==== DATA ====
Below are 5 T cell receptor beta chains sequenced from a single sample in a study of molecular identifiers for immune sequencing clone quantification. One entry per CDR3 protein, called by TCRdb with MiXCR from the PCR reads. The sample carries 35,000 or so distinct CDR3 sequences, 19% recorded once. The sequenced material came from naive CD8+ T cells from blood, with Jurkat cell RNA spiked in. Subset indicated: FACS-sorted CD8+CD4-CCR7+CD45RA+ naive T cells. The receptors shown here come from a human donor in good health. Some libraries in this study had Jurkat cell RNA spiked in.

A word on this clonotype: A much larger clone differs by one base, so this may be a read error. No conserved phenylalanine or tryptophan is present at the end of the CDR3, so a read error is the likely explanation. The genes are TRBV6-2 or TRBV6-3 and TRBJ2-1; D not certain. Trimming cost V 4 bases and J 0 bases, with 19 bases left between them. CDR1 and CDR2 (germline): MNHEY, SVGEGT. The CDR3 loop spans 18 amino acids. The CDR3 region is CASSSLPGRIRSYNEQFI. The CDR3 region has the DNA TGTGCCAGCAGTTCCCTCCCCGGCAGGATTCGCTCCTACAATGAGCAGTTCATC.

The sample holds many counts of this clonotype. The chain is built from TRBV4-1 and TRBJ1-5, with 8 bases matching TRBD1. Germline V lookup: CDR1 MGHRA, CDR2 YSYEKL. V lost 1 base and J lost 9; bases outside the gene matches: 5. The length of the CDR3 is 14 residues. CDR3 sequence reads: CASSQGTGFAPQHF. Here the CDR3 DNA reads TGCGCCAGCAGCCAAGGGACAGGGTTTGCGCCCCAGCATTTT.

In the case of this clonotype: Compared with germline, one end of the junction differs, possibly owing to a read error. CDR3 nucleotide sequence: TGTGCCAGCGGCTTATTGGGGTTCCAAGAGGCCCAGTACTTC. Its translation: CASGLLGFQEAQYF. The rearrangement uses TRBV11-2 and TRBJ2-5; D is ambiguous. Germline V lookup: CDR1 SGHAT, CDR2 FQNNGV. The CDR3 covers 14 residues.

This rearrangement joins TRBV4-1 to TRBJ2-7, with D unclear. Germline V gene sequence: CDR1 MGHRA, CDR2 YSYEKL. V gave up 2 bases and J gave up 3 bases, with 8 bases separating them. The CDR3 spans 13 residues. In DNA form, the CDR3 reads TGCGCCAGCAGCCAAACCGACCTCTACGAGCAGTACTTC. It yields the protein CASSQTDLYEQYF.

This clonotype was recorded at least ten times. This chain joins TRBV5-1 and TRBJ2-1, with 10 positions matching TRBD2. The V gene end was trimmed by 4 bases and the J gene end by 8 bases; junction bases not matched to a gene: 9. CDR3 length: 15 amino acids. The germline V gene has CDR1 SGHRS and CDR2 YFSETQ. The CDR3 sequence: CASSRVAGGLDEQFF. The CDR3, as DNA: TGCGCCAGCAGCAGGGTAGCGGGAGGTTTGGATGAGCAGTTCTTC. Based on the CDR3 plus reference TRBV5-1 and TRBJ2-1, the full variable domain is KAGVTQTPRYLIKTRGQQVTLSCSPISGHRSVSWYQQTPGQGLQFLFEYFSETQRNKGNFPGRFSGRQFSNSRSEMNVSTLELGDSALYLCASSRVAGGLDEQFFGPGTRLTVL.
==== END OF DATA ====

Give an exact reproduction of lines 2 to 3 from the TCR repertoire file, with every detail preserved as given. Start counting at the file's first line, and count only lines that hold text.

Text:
A word on this clonotype: A much larger clone differs by one base, so this may be a read error. No conserved phenylalanine or tryptophan is present at the end of the CDR3, so a read error is the likely explanation. The genes are TRBV6-2 or TRBV6-3 and TRBJ2-1; D not certain. Trimming cost V 4 bases and J 0 bases, with 19 bases left between them. CDR1 and CDR2 (germline): MNHEY, SVGEGT. The CDR3 loop spans 18 amino acids. The CDR3 region is CASSSLPGRIRSYNEQFI. The CDR3 region has the DNA TGTGCCAGCAGTTCCCTCCCCGGCAGGATTCGCTCCTACAATGAGCAGTTCATC.

The sample holds many counts of this clonotype. The chain is built from TRBV4-1 and TRBJ1-5, with 8 bases matching TRBD1. Germline V lookup: CDR1 MGHRA, CDR2 YSYEKL. V lost 1 base and J lost 9; bases outside the gene matches: 5. The length of the CDR3 is 14 residues. CDR3 sequence reads: CASSQGTGFAPQHF. Here the CDR3 DNA reads TGCGCCAGCAGCCAAGGGACAGGGTTTGCGCCCCAGCATTTT.